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The Augustinian Recollect Nuns in Viana and their ephemeral presence between 1676 and 1682.

FotoFototecadel file General de Navarra/Drawing of the plan of the royal house of Viana in 1593, with its towers, garden, courtyard and some rooms.

The foundational panorama of convents in Navarre during the 17th century is well known, including some cases such as that of the Conceptionists, which did not materialize in Corella. There is one case, that of the Augustinian Recollect Nuns in the city of Viana, which is much less known because its chronicle is found in a few pages of the second volume of the Esclarecido solar de las Recoletas, a work of Father Alonso de Villerino (Madrid, Bernardo de Villa-Diego, 1691). We base our reconstruction of the few years that the daughters of St. Augustine remained in Viana, between 1676 and 1682, on his text and on the judicial proceedings of some processes litigated in the courts of Navarre.

The origin of that foundation was in distant lands, concretely in the bequest of the knight from Extremadura, Fernando de Loaysa, who went to the Augustinian Sisters of Monterrey in Salamanca. The former bishop of that city, Don Gabriel Esparza, who occupied the mitre of Calahorra between 1670 and 1686, informed the nuns that the foundation was to be made in Viana, a city in Navarre belonging to his bishopric. The nuns from Salamanca accepted and the process of obtaining the necessary licenses from the city council and the Royal committee of Navarra began. In the acceptance of the Augustinian nuns, the argument of the aforementioned Gabriel Esparza had weighed heavily, according to which "although in Navarre all currency was gold and silver, the vellon passes in Viana, and that with less they could support more". The municipal acceptance did not take long and was positive, yielding the castle for convent, but with certain encumbrances such as not being able to bury in the church, which would be dedicated to the Magdalena, patron saint of the city. Among the knights who distinguished themselves for their support of project was Don Alonso de Lebrija.

Greater problems arose in the heart of the Royal committee, since some of its members saw the rent as short and the conditions of the town council as disadvantageous. Faced with the status, the nuns of Salamanca requested financial aid to their sisters of Pamplona. These were moving the spirits, but the oldest member of the committee had two daughters in the convent of Conceptionists of Tafalla, recently founded from Ágreda, and feared "that passing in Viana the fleece, the convent in which their daughters were would be delayed, entering in the Kingdom of no less austerity and of greater convenience by the saving of expenses". Father Villerino, with the freshness and knowledge of having been a very direct witness of the facts, affirms that "theNavarrese judges followed his opinion, but the Castilian judges, who were very disunited, united on that occasion and found themselves in that meeting of opinions three by three, because some were sick and others were absent. Of the three Navarrese, one was called Don Fermín Marichalar, a man of great wisdom, subtlety of wit and extreme dexterity, extremely fond of our Religion, who, desiring the foundation, without being in bad taste with the one who opposed it, told us that had it for him, and that he was a man of great wisdom, subtlety of wit and extreme dexterity, extremely fond of our Religion, told us that the committee had commanded him to go to an eye view outside of Pamplona, on which depended a lawsuit that was being litigated, and that since the Castilian lords were in favor of the nuns, he would leave immediately, and as soon as the sword was returned, he would go for the licence to committee. Thus the plan was executed, with which two Navarrese and three Castilian lords were found in the committee and the prosecutor Spanish also, to whom it fell to official document to oppose, if he had not been moved by piety, with which he quietly helped the good dispatch. The three Castilian gentlemen were the Regent of committee Don Alonso Escudero, Don Sebastián Montero de Espinosa and Don Bernardo de Medina Obregón". The latter was one of the most involved in the project and the granting of the permit because he had an Augustinian Recollect aunt in the convent of Valladolid. The three Castilian judges were natives of Valladolid, while the prosecutor, Don Francisco Zárate Ladrón de Guevara, was a native of Burgos.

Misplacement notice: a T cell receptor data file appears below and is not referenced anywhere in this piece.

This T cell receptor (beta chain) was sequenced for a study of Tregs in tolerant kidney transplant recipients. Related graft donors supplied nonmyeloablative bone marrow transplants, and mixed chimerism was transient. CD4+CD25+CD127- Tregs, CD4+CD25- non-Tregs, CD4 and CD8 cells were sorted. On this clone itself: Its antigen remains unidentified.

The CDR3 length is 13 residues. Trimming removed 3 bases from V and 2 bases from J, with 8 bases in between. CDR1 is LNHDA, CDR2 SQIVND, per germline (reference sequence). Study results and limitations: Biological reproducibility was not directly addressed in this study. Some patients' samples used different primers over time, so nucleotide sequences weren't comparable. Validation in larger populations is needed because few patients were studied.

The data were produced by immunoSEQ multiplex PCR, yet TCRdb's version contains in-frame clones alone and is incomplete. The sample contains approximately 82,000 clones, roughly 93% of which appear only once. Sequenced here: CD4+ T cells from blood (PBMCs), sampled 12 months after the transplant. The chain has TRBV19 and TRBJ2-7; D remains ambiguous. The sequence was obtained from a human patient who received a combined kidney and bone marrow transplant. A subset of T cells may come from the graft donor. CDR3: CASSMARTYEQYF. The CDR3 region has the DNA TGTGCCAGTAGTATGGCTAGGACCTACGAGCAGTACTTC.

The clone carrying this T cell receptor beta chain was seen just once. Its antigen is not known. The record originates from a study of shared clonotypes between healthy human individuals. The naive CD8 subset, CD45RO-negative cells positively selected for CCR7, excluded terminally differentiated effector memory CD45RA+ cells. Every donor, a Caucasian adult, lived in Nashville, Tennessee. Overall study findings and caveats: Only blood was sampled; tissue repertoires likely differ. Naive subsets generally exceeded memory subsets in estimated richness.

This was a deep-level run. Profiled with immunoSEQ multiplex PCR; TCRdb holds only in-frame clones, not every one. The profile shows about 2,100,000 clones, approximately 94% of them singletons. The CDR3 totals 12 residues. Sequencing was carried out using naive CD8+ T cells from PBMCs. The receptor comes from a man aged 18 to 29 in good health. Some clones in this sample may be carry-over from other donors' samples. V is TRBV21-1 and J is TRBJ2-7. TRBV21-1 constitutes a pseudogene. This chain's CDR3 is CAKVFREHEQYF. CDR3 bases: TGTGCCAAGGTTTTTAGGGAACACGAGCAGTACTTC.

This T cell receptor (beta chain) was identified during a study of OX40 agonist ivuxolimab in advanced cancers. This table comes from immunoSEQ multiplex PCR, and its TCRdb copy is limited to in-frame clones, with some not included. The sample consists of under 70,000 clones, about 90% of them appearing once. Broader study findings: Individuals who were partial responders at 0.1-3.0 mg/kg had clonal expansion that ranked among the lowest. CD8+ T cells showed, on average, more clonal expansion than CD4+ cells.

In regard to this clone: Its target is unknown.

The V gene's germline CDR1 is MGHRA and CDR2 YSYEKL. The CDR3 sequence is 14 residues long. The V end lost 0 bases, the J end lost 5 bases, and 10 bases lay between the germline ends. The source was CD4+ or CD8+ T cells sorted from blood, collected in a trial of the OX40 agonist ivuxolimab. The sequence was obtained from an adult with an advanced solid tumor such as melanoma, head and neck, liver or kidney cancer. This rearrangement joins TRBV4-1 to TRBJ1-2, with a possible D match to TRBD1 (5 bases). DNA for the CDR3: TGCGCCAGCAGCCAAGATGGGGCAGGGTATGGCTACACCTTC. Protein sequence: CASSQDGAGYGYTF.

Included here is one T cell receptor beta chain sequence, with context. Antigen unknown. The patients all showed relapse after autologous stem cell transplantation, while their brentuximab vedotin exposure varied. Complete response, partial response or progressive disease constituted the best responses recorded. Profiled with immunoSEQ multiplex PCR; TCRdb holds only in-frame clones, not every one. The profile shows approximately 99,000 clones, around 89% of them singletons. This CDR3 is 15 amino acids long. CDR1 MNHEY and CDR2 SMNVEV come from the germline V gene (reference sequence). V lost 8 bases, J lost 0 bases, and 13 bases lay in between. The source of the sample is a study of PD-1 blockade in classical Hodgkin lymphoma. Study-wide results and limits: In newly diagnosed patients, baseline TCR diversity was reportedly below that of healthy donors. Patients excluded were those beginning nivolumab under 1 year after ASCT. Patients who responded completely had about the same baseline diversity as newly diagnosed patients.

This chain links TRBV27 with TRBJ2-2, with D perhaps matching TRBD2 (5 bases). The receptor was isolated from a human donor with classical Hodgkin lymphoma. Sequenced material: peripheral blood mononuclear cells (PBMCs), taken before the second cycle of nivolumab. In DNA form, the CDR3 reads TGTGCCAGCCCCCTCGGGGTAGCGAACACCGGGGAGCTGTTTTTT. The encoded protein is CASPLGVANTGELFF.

With the licenses granted, on February 8, 1676, Mother Ana de San Nicolás, as prioress, María Bernarda de las Llagas, as suprior, Manuela Francisca de la presentation, as mistress of novices and sacristan, and a turner, left the convent of Salamanca as foundresses on February 8, 1676. In Viana, the Recollects of Pamplona had prepared a house for them that they owned at place, which was not very suitable because of the noise, the shouts of the youth and the internship of the ball. There the cloister was established on March 25, 1676. Soon after, they moved to another less capable house within the town of Viana, also owned by the nuns of Pamplona. With it "what they secured in quietness, they lost in comfort, because, although the house was not small, the nuns were not able to use it because the city on that side was in the form of a pineapple, so that one entered through a street on level ground in a room that corresponded to it, and from room to room one went down to another street leave well distant, so that it seemed to us when wewere goingdown thatwe wereburying ourselves. The walls, as the house had been inhabited by farmers, were sad and blackened by smoke...". At some points the community came to consider returning to Salamanca.